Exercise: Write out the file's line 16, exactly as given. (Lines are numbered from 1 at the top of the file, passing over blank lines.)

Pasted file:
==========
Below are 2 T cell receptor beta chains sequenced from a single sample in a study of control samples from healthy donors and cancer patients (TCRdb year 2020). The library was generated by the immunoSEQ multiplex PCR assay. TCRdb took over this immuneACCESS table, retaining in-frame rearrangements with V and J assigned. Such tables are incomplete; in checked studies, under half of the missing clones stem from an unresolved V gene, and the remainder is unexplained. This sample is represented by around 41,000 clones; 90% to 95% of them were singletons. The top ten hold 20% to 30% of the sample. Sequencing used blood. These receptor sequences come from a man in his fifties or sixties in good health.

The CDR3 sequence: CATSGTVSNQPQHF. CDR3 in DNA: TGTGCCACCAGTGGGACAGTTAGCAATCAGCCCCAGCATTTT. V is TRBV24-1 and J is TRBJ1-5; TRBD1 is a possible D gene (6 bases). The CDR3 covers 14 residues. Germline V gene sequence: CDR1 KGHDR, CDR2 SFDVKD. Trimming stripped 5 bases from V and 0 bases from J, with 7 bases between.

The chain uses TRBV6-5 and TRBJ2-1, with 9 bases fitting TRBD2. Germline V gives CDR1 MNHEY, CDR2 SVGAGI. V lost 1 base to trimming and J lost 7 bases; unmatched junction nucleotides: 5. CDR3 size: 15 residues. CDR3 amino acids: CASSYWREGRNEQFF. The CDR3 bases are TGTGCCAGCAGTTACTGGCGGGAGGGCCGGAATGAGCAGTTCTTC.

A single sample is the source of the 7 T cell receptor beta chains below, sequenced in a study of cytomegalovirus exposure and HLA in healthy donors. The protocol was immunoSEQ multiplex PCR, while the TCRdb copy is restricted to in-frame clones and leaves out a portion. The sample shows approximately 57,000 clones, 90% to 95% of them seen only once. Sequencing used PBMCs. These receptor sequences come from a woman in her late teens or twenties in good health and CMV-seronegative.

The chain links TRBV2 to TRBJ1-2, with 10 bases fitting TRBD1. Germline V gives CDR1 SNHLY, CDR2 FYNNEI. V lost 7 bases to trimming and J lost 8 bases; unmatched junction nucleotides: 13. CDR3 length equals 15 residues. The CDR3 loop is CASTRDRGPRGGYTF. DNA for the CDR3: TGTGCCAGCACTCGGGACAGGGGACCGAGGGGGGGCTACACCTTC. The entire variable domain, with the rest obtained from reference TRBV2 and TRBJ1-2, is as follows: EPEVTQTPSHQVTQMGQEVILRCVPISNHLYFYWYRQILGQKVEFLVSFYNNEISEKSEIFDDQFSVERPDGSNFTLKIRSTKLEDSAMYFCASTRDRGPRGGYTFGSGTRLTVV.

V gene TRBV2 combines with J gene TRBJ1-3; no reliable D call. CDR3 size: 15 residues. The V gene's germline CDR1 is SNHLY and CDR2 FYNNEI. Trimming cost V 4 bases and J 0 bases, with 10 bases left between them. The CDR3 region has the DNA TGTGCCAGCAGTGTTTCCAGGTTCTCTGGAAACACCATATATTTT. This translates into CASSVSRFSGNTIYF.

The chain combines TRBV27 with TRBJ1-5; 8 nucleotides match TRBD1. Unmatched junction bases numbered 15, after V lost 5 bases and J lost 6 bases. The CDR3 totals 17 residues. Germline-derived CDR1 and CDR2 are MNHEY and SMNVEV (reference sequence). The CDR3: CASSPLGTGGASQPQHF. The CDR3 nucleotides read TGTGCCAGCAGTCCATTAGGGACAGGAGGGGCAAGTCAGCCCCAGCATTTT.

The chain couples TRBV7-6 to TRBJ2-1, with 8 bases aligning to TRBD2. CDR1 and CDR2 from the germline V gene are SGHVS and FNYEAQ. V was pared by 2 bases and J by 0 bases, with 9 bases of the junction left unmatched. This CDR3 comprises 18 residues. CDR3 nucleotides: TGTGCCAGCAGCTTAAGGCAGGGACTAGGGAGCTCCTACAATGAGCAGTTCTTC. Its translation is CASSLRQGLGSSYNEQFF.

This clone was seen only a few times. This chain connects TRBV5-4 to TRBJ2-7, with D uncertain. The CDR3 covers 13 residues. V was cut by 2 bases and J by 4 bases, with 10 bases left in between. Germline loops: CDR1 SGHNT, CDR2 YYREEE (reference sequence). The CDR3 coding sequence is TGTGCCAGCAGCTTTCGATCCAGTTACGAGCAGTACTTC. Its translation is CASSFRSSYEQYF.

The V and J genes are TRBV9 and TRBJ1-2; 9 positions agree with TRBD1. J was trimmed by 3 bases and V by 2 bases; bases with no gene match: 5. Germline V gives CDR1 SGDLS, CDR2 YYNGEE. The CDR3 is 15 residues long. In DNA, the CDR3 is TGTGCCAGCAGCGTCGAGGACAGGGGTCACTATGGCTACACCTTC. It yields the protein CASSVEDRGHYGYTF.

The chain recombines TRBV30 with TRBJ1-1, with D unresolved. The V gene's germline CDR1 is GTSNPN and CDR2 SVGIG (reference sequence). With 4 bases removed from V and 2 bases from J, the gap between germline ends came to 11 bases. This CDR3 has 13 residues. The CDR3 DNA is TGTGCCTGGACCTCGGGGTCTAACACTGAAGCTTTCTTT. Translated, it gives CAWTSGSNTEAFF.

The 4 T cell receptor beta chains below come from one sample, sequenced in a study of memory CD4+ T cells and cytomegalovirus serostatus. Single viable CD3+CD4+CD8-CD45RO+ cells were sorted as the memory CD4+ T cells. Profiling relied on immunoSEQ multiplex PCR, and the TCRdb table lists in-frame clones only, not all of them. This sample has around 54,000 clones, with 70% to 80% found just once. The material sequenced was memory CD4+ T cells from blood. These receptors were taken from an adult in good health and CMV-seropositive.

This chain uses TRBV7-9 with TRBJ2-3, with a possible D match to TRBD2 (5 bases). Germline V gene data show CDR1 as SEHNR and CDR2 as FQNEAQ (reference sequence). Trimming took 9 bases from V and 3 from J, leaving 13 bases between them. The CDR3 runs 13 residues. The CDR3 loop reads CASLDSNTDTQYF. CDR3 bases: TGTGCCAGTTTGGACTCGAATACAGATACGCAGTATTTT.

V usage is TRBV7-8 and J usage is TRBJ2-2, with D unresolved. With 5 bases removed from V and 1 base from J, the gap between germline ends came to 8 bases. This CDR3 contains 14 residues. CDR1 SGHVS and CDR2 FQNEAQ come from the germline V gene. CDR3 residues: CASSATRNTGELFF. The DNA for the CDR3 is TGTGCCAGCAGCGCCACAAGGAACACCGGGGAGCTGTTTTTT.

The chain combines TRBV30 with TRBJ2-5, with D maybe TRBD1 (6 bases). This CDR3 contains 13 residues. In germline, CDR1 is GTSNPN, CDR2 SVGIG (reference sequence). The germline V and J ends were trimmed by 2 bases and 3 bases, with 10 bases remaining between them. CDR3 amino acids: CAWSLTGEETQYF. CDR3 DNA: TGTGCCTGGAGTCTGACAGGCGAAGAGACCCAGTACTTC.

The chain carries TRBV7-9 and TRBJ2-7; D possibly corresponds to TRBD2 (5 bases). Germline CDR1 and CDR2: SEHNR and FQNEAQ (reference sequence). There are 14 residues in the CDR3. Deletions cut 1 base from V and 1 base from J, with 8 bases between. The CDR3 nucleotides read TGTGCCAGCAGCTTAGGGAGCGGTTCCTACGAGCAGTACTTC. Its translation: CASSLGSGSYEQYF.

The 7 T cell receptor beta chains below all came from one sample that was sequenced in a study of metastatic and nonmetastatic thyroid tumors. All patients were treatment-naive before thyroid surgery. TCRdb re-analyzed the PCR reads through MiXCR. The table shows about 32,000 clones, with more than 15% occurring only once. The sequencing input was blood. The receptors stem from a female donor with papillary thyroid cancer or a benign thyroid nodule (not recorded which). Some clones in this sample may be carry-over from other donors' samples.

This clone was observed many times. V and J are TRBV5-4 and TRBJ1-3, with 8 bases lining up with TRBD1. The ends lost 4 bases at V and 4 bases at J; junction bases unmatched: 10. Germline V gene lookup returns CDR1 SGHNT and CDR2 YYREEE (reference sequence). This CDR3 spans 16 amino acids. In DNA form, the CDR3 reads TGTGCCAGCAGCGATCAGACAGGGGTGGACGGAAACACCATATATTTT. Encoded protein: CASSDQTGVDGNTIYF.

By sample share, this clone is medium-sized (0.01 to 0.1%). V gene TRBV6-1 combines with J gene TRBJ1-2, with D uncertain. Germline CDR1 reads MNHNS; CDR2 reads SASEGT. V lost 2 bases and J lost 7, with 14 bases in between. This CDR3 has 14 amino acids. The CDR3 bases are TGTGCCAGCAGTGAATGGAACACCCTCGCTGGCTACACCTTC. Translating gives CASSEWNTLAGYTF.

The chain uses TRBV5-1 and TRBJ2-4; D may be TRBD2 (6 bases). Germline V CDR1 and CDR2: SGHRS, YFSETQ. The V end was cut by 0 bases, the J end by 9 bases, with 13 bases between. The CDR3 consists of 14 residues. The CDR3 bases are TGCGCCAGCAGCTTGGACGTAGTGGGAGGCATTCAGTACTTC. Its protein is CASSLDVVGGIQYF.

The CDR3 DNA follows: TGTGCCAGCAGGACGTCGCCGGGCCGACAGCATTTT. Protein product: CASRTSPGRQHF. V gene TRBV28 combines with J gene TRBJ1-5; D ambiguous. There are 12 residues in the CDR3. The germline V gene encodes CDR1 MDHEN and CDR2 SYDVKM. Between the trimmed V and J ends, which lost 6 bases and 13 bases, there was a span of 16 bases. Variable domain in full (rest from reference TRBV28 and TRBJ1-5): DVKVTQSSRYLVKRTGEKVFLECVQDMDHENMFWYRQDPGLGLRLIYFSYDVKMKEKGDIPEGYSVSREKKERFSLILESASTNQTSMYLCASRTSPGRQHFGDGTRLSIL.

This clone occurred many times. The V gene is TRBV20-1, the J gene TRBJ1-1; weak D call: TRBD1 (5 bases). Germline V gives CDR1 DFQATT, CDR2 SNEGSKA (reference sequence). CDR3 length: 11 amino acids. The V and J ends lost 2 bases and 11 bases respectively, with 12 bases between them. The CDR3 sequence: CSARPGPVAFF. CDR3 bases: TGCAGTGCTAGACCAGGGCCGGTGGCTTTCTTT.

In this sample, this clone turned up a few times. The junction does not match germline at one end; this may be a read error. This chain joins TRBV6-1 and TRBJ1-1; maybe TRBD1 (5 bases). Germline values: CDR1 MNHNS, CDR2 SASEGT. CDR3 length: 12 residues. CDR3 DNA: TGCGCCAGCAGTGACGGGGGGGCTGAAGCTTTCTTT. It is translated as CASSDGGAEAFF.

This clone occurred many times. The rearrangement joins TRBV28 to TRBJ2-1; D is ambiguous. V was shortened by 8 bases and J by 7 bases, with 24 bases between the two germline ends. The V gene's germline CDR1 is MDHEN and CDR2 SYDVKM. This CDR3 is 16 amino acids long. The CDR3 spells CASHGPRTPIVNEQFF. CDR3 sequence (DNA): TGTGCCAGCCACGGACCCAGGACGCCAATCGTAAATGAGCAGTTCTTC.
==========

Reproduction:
The chain carries TRBV7-9 and TRBJ2-7; D possibly corresponds to TRBD2 (5 bases). Germline CDR1 and CDR2: SEHNR and FQNEAQ (reference sequence). There are 14 residues in the CDR3. Deletions cut 1 base from V and 1 base from J, with 8 bases between. The CDR3 nucleotides read TGTGCCAGCAGCTTAGGGAGCGGTTCCTACGAGCAGTACTTC. Its translation: CASSLGSGSYEQYF.